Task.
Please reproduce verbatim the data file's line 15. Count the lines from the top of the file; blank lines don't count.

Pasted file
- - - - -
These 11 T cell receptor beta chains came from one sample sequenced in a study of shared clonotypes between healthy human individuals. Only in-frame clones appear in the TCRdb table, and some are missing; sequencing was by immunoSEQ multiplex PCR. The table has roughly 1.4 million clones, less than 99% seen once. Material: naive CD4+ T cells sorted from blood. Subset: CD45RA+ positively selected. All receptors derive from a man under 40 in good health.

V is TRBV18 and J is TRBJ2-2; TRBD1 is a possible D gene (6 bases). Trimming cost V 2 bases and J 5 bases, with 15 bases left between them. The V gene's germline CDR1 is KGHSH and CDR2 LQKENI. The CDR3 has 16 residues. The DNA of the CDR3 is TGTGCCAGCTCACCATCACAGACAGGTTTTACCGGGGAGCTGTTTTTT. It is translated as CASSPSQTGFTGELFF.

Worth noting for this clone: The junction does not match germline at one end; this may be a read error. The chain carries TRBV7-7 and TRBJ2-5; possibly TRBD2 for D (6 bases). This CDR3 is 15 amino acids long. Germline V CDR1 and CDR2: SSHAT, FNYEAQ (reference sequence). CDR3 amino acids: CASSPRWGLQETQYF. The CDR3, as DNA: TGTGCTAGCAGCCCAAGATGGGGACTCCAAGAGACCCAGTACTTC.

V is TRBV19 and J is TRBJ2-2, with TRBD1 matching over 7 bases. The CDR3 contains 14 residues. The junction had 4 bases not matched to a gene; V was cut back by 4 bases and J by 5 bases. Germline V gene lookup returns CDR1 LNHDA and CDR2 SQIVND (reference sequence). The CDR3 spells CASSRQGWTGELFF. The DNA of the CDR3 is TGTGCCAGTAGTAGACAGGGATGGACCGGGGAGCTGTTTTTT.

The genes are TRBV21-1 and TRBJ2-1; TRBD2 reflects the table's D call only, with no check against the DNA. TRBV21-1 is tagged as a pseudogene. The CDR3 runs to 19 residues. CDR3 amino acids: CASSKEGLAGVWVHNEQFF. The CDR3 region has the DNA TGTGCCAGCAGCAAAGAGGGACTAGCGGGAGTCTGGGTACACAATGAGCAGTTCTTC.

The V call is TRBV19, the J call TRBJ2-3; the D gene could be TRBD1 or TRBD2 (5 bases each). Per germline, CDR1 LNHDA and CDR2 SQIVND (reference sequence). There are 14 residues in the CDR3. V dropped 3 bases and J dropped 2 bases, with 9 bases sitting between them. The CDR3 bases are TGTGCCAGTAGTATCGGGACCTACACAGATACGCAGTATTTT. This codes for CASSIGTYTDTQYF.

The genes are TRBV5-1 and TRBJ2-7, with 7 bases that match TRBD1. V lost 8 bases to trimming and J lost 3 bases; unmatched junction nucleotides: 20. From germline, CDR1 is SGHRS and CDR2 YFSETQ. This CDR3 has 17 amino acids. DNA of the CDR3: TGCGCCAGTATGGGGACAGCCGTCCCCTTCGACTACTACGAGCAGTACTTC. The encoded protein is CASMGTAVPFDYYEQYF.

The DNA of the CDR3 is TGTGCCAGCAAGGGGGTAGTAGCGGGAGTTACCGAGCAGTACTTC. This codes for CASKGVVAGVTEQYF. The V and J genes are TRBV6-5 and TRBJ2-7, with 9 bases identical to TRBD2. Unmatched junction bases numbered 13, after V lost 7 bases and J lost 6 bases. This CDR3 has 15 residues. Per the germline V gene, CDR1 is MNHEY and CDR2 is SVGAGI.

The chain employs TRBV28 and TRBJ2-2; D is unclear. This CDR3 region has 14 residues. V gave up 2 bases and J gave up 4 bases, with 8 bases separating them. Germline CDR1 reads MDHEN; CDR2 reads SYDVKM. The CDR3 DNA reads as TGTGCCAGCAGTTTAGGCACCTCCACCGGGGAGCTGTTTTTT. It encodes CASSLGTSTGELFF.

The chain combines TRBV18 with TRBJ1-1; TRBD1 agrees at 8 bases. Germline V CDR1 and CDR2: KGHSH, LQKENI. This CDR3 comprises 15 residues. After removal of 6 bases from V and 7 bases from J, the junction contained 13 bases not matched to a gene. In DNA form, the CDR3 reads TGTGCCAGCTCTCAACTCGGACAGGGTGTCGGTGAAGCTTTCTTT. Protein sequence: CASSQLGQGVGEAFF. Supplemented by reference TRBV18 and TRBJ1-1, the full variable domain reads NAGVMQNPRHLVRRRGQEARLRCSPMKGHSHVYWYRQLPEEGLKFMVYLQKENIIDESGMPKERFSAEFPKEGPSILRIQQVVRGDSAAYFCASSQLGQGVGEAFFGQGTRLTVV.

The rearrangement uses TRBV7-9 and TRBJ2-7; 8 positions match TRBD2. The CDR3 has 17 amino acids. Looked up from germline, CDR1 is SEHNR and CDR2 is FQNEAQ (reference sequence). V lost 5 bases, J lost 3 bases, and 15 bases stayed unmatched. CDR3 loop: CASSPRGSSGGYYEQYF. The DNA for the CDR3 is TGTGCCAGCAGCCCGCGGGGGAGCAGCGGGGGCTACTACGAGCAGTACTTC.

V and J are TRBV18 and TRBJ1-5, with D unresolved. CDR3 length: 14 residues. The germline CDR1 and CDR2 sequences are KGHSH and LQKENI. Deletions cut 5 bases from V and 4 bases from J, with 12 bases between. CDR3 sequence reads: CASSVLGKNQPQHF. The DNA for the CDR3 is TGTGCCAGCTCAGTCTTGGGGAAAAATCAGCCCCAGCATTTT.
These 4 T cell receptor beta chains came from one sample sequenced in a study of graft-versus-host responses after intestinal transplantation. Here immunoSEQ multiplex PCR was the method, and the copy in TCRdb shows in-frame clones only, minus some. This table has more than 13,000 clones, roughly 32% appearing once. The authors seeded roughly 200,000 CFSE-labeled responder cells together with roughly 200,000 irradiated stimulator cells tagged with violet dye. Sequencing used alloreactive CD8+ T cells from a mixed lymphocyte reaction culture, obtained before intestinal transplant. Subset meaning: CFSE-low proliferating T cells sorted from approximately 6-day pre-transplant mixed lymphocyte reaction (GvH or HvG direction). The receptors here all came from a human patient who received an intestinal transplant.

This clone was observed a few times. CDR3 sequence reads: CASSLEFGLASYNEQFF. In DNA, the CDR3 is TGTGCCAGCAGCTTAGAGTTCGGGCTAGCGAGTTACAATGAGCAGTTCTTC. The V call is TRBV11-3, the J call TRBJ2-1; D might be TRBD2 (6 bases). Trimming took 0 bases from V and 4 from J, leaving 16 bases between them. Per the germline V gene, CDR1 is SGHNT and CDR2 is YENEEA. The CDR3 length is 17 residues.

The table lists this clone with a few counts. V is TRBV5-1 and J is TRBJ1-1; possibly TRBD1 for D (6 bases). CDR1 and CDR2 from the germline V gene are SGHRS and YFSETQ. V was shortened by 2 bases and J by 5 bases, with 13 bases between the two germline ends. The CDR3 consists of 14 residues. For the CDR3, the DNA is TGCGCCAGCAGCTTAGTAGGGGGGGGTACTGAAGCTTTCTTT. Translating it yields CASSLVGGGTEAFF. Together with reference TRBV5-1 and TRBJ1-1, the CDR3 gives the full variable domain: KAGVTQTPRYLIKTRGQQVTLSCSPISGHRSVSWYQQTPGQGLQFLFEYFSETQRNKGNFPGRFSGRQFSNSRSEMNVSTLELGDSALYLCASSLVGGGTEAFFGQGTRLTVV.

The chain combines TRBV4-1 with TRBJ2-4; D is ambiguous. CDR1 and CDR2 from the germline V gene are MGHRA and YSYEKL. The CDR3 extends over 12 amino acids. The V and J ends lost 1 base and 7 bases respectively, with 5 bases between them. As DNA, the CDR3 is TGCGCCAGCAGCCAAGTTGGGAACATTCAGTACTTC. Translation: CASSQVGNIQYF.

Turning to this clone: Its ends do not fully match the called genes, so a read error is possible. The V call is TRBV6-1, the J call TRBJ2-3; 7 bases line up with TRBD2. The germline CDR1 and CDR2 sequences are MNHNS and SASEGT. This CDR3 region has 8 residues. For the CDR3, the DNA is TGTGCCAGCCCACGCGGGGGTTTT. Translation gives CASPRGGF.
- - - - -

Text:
The table lists this clone with a few counts. V is TRBV5-1 and J is TRBJ1-1; possibly TRBD1 for D (6 bases). CDR1 and CDR2 from the germline V gene are SGHRS and YFSETQ. V was shortened by 2 bases and J by 5 bases, with 13 bases between the two germline ends. The CDR3 consists of 14 residues. For the CDR3, the DNA is TGCGCCAGCAGCTTAGTAGGGGGGGGTACTGAAGCTTTCTTT. Translating it yields CASSLVGGGTEAFF. Together with reference TRBV5-1 and TRBJ1-1, the CDR3 gives the full variable domain: KAGVTQTPRYLIKTRGQQVTLSCSPISGHRSVSWYQQTPGQGLQFLFEYFSETQRNKGNFPGRFSGRQFSNSRSEMNVSTLELGDSALYLCASSLVGGGTEAFFGQGTRLTVV.